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Charlotte Symphony works unfamiliar holiday ‘Magic’

By Lawrence Toppman
Lawrence Toppman
Lawrence Toppman is a theater critic and culture writer with The Charlotte Observer.

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  • ‘The Magic Of Christmas’

    Charlotte Symphony Orchestra’s holiday show includes solo and choral singing, aerial dance, a trapeze, a pipe band....

    WHEN: 2:30 and 8 p.m. Saturday, 2:30 p.m. Sunday.

    WHERE: Belk Theater, 130 N. Tryon St.

    RUNNING TIME: 140 minutes.

    TICKETS: $26.50-82.50.

    DETAILS: 704-372-1000 or

Think of “The Magic of Christmas” as an aural tapas bar. It offers a few sugary things, some nourishing morsels, high-calorie comfort food and items that look weird but go down easily once you get used to them.

Conductor Albert-George Schram, who provided endearingly silly patter between pieces on Thursday, propelled the Charlotte Symphony Orchestra and Oratorio Singers of Charlotte through a program that was exotic and familiar in equal parts.

When aerialist Caroline Calouche swathed herself in silk and performed above the stage to “Silent Night,” the babe and his manger seemed far away. That was also true of Ulia O’Hara’s trapeze solo to a langorous “Angels We Have Heard On High.” (Calouche’s troupe is everywhere this season, from Carolina Voices’ “Singing Christmas Tree” Dec. 14-15 at Ovens Auditorium to a “Nutcracker” adaptation called “Clara’s Trip” Dec. 20-21 at Booth Playhouse.)

Yet when the well-drilled Charlotte Children’s Choir rapped out “Little Drummer Boy,” or the Oratorio Singers rang out in the “Hallelujah” chorus from “Messiah,” the evening acquired the traditional chestnuts-by-the-fireplace glow. The two fine bagpipers and drummer from the Loch Norman Pipe Band Trio somehow projected an air that seemed old and new at once.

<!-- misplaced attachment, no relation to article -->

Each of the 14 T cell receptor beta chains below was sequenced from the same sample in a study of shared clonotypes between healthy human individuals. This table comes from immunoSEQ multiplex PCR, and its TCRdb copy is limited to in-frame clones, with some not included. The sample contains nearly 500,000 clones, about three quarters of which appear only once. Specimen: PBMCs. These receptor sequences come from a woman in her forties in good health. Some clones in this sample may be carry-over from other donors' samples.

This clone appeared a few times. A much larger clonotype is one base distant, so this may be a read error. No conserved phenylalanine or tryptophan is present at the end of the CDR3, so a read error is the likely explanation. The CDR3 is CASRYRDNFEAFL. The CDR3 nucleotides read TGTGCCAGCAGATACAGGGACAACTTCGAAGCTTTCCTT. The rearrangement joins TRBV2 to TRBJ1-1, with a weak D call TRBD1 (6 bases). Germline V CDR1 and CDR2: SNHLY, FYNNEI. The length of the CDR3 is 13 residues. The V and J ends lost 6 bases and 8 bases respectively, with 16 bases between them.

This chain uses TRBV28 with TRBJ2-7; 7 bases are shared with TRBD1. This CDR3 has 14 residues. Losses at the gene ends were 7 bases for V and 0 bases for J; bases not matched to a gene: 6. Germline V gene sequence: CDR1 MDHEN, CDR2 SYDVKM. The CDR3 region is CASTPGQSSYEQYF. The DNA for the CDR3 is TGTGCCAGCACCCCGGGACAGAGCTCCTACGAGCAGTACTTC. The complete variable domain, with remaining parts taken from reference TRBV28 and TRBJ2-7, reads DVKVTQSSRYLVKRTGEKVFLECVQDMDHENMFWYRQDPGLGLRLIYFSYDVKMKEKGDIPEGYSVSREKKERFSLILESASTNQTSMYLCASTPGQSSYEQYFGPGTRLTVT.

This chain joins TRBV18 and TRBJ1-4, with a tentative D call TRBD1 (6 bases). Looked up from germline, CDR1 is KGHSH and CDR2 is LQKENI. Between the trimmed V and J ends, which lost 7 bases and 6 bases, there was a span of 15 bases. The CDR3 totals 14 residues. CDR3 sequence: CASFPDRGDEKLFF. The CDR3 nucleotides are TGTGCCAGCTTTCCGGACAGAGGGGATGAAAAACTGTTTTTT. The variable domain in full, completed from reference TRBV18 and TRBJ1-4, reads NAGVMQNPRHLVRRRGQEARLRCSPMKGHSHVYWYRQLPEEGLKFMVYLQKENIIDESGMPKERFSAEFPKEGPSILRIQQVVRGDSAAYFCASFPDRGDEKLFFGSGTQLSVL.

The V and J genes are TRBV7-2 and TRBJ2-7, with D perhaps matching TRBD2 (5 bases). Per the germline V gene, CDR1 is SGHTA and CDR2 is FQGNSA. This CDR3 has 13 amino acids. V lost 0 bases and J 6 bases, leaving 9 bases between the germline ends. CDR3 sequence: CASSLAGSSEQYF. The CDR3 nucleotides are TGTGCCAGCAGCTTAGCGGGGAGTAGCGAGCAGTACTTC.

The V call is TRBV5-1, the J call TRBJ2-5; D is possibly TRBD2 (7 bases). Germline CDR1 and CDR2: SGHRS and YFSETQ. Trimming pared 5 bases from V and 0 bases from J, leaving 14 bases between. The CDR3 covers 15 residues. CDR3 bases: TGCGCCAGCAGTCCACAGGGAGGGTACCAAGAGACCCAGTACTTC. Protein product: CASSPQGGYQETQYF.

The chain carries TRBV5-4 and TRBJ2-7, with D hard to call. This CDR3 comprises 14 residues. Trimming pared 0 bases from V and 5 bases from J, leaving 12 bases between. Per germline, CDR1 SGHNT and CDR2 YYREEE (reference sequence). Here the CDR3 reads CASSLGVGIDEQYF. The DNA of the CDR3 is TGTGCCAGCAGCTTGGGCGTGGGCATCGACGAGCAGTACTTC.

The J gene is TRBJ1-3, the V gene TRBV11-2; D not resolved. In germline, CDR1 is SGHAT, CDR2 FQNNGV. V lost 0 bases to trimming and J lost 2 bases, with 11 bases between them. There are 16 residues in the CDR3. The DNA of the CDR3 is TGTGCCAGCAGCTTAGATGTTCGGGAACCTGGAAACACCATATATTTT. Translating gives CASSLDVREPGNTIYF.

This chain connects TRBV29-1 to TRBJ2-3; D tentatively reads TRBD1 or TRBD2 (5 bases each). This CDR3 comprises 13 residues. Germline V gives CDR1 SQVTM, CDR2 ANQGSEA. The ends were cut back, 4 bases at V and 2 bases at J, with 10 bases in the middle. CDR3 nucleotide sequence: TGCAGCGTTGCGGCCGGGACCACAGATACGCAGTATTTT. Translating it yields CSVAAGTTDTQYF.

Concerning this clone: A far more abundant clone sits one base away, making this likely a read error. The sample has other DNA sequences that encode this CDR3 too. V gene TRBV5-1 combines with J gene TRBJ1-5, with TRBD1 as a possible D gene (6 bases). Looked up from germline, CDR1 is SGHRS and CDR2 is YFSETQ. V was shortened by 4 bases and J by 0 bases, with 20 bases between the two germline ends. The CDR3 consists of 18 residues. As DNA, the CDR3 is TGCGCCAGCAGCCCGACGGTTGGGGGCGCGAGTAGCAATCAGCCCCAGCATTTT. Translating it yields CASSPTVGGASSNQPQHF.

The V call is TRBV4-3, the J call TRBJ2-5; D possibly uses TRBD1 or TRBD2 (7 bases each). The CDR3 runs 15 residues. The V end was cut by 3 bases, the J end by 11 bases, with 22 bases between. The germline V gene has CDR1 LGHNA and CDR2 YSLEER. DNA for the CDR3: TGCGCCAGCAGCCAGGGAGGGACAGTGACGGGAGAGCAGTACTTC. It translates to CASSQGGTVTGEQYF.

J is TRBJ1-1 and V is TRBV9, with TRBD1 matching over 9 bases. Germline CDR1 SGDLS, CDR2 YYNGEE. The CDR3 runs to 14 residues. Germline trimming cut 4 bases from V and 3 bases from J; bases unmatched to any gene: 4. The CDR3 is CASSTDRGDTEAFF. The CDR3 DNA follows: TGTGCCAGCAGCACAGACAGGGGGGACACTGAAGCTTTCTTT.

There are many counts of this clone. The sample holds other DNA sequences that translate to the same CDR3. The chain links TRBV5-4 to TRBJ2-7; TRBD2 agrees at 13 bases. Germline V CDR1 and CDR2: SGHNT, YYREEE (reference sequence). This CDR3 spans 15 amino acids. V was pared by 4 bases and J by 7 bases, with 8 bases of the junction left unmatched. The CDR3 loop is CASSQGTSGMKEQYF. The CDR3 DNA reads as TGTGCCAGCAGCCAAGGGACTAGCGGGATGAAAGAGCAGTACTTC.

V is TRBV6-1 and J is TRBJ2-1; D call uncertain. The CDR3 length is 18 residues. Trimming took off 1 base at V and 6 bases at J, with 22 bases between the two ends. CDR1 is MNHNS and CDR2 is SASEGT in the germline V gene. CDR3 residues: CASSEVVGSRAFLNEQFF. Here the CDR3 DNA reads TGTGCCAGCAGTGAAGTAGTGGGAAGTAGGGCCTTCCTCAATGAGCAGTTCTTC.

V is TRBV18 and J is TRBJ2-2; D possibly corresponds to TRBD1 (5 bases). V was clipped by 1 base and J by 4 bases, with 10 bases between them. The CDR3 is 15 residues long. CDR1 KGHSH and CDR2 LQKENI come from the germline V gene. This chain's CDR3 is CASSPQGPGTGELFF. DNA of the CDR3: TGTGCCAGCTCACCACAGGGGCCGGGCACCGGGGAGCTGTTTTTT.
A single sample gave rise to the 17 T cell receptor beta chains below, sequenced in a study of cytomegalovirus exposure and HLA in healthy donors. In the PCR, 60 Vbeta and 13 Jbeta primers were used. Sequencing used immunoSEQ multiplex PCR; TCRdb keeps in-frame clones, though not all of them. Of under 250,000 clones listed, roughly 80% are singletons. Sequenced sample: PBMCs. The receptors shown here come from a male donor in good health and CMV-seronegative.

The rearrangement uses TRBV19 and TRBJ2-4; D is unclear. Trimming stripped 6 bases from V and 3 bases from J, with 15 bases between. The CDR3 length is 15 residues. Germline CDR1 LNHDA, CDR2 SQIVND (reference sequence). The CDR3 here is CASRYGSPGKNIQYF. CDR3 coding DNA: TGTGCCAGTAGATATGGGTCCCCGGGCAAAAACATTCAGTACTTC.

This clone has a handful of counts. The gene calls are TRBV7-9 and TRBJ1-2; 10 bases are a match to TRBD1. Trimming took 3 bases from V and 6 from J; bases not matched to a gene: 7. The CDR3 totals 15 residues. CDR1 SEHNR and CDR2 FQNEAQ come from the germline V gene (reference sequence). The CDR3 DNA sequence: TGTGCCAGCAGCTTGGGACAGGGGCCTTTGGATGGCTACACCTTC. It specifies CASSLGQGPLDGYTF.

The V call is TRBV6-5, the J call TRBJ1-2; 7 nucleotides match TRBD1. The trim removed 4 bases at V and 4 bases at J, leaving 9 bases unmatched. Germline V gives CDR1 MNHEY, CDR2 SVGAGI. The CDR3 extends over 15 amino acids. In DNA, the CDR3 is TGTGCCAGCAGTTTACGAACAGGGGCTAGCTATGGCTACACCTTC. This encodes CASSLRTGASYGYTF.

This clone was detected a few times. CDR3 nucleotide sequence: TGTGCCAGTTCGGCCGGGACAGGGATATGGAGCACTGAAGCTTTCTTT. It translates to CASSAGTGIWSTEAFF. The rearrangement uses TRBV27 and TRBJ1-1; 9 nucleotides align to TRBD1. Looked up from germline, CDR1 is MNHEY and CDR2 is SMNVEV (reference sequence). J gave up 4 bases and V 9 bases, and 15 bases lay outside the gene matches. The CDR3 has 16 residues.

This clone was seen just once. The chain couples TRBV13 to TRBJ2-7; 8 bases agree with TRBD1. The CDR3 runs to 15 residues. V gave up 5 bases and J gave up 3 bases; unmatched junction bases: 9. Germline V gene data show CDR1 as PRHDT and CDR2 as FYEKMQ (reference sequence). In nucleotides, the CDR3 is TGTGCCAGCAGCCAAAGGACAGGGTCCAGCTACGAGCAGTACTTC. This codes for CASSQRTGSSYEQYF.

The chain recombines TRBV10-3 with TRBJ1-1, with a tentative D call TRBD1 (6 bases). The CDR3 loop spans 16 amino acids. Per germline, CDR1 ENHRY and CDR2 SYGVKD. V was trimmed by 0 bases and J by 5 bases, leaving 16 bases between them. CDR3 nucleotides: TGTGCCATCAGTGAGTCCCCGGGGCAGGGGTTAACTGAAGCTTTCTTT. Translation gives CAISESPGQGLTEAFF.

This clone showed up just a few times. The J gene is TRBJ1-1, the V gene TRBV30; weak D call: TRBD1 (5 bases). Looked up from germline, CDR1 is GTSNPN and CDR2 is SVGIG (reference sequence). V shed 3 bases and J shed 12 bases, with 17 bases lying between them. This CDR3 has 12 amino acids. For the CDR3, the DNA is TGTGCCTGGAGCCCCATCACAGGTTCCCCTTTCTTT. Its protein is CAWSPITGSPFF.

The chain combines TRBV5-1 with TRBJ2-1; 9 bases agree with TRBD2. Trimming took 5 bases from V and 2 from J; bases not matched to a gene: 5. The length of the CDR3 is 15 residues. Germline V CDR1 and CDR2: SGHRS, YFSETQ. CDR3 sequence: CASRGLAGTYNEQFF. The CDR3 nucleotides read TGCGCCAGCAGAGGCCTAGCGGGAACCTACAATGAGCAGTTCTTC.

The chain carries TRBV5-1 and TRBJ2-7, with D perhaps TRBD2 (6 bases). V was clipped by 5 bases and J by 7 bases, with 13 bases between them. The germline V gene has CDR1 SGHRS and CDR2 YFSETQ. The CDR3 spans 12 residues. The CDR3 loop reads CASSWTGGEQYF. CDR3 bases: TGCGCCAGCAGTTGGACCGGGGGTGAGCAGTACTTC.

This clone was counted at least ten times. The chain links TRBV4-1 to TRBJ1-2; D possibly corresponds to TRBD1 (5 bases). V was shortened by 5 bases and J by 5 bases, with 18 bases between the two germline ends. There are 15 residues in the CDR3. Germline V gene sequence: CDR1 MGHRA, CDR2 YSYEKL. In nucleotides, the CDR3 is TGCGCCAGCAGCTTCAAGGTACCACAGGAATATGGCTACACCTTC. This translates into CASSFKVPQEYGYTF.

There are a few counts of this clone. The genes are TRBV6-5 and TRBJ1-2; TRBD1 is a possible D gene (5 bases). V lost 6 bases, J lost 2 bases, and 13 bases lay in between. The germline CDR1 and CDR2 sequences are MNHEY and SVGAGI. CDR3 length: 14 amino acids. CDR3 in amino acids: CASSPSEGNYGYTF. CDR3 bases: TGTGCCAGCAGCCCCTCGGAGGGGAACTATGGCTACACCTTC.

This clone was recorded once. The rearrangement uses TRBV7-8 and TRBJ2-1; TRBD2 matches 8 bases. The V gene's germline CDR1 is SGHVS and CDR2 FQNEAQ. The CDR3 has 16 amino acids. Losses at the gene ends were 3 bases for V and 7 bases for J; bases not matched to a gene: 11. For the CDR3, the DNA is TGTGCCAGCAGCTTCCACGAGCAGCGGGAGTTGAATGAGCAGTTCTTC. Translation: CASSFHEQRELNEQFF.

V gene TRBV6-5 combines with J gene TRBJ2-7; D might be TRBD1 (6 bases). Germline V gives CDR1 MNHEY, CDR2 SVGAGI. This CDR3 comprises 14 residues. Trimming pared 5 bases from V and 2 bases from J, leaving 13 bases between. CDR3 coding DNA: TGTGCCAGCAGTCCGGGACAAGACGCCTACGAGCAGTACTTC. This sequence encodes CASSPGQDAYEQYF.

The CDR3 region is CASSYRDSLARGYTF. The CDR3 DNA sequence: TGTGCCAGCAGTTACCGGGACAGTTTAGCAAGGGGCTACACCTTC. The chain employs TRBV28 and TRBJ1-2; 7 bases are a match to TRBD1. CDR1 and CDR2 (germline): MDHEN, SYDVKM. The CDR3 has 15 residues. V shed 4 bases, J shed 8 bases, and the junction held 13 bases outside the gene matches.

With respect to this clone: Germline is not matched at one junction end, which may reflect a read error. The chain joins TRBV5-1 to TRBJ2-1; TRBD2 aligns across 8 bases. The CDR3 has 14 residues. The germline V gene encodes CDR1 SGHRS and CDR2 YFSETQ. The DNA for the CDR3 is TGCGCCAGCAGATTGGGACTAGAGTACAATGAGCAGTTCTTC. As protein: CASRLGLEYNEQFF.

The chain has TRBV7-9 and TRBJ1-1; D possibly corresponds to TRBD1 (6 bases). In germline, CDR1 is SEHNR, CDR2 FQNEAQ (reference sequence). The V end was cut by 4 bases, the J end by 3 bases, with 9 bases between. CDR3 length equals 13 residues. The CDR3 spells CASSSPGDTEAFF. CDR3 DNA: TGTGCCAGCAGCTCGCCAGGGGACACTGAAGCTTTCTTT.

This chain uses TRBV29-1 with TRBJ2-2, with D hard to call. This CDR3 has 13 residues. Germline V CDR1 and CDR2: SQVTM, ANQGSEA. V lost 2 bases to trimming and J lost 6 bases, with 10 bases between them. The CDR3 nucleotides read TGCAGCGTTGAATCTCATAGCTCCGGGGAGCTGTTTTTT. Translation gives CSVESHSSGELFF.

Classic numbers sounded fresh. The title character in a wonky “Rudolph, the Red-Nosed Reindeer” seemed to have acquired his tint by hanging around a spiked punch bowl with Dean Martin. The persistent snare in “Drummer Boy” emerged as first cousin to the beat in Ravel’s “Bolero.”

Yet the most fun came from things I didn’t know.

Gary Fry’s “Sing We Joyous” dressed “Joy to the World” in the garb of Africa, Spain and the Celtic isles, with the Children’s Choir singing cleanly in Swahili. The CSO’s Aubrey Foard had a comically attractive spree in “Wassail, Wassail All Over the Tuba.”

The exuberant orchestra overran soloists from time to time. Frank Portone’s powerful tenor could usually rise above the blast in “God Bless Us Everyone,” but some of Emily Chatham’s characterful narration in “’Twas the Night Before Christmas” got lost.

Schram included three audience singalongs that the timid crowd failed to embrace, plus one semi-classical piece: the overture to Johann Strauss’ “Die Fledermaus.” You’re likelier to hear that at a New Year’s Day concert in Schram’s native Europe, but hey – a holiday party is a holiday party.

Toppman: 704-358-5232
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